COVID-19 has put billions of workers around the world into hibernation. Thankfully, the global health crisis is now showing signs of abating in some of the worst hotspots where the curve has not just been flattened, but bent sharply downwards.
Despite the positive progress it may be some time before society returns to normal and restrictions on business and social movement are removed. The only certainty is that the economy will recover in time and the Coronavirus will simply be some extreme data points of historical graphs.
Great business leaders have always understood that while economic recession presents vast challenges, it also presents huge opportunities.
For many young executives with ambition to lead, the downtime is a great opportunity to build on your qualifications and knowledge by undertaking further study. Changes in the way universities and other providers structure their Master of Business Administration (MBA) programs mean there is no better to embark on the world’s most respected management program.
Here are just a few reasons why now may be the perfect time to start your journey.
More 100% Online Options
Prior to the outbreak of COVID-19 there were more than 30 different MBA programs in Australia that offered 100% online learning with no contact hours or on-campus learning.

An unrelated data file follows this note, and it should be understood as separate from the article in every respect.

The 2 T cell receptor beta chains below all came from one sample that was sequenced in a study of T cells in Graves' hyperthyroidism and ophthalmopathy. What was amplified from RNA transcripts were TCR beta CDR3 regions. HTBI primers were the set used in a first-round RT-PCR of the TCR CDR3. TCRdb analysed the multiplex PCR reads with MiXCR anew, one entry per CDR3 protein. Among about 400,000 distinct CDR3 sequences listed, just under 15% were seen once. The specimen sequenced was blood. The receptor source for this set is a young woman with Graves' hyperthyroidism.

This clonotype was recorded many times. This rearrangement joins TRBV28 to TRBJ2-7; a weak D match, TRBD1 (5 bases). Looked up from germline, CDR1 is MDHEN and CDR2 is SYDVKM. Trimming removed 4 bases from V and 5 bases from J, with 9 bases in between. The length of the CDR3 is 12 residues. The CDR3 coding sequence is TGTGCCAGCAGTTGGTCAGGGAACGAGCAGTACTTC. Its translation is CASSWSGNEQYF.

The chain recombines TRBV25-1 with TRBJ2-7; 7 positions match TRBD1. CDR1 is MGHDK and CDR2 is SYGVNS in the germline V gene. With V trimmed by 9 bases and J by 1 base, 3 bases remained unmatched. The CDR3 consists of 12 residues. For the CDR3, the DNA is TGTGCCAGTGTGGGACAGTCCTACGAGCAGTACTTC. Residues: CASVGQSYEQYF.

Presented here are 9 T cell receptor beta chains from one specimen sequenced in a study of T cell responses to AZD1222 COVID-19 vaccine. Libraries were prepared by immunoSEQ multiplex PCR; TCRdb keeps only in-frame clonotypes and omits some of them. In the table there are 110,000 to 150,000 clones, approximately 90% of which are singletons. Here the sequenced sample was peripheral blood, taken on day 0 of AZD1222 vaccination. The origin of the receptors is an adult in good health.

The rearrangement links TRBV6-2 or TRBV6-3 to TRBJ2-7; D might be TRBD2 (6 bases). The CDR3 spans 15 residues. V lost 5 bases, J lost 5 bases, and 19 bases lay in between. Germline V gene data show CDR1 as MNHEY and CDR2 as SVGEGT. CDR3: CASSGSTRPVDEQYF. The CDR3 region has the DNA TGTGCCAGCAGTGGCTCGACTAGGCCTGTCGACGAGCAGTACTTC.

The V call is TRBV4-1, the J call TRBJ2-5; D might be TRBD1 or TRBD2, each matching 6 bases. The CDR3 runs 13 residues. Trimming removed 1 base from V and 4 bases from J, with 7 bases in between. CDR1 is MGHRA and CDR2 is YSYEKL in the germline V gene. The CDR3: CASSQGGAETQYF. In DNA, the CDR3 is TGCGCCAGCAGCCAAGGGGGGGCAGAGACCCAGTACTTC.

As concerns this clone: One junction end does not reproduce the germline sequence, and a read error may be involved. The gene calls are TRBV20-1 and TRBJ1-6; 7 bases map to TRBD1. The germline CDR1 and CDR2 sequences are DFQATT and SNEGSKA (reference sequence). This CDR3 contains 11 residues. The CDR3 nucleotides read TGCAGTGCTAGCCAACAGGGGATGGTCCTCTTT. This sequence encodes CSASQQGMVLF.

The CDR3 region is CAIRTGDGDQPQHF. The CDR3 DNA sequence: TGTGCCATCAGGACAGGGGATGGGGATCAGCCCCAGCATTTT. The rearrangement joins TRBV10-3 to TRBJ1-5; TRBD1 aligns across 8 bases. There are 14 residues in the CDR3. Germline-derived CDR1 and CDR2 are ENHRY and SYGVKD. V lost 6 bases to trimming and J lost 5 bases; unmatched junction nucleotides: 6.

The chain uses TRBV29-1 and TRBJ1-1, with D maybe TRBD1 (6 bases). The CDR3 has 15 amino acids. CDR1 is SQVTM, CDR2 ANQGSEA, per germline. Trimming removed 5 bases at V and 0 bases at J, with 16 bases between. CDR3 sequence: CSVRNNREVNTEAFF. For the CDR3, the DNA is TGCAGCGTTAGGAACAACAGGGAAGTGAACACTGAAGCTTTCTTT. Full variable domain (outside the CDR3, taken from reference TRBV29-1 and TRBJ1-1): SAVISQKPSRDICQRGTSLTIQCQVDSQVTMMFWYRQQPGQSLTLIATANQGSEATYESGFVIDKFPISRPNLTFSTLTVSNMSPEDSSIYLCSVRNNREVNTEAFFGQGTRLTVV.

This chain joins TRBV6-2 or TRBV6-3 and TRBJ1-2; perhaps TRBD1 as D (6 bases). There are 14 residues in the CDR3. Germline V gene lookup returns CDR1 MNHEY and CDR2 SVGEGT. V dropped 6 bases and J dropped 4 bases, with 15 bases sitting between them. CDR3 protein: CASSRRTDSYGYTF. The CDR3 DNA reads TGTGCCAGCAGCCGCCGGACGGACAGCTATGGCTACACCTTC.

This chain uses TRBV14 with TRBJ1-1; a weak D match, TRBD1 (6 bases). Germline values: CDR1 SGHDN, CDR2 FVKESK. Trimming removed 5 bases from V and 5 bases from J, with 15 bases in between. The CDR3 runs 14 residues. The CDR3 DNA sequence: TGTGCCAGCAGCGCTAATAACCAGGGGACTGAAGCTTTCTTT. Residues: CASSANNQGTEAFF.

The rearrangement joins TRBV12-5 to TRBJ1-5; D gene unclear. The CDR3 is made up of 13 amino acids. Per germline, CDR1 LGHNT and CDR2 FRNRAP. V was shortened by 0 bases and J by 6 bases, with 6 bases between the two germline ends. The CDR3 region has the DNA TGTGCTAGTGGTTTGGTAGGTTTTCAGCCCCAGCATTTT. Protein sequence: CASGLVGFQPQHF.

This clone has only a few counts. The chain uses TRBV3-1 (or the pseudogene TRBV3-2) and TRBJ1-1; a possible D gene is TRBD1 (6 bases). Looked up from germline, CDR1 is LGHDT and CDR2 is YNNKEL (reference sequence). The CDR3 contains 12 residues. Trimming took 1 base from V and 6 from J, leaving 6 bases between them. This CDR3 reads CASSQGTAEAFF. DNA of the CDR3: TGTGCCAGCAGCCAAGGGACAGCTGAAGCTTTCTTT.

With the closure of most campuses, business schools are ramping up their online education platforms so that students and faculty can continue to participate in their courses, even if they must do so from home.
This means courses which were traditionally offered only on campus are now available to students remotely. It is expected many business schools will maintain and enhance their online learning platforms once the virus has passed and remote education will become one of the ‘new norms’
Get Started Now
Most MBA programs have been designed for people who need to balance jobs and other priorities. This means they do not follow the traditional teaching periods where students can only commence a new degree at the start of traditional semesters (ie twice a year).
Many MBA programs have four, five or six entry points throughout the year which means you can start your degree in matter of days or weeks.
Adapt your knowledge
Paul Wappett, CEO of the Australian Institute of Business believes the current crisis is the perfect time to start thinking about what it is you need to do – both professionally and personally – to make yourself less susceptible to the impact of crises, and to adapt to whatever the new world looks like.
Although we are in the midst of a crisis, Wappett says now is the time to be even more clear-headed about how to position yourself for the career that you want.
“Amid all of the uncertainty, one thing is certain – business will not go back to how it was before. New businesses and business models will emerge, and we all need to be fully equipped to take advantage of that.
“Something you have full control over is how prepared you are for what comes next. And the more knowledge and education you have, the better equipped you’re going to be.”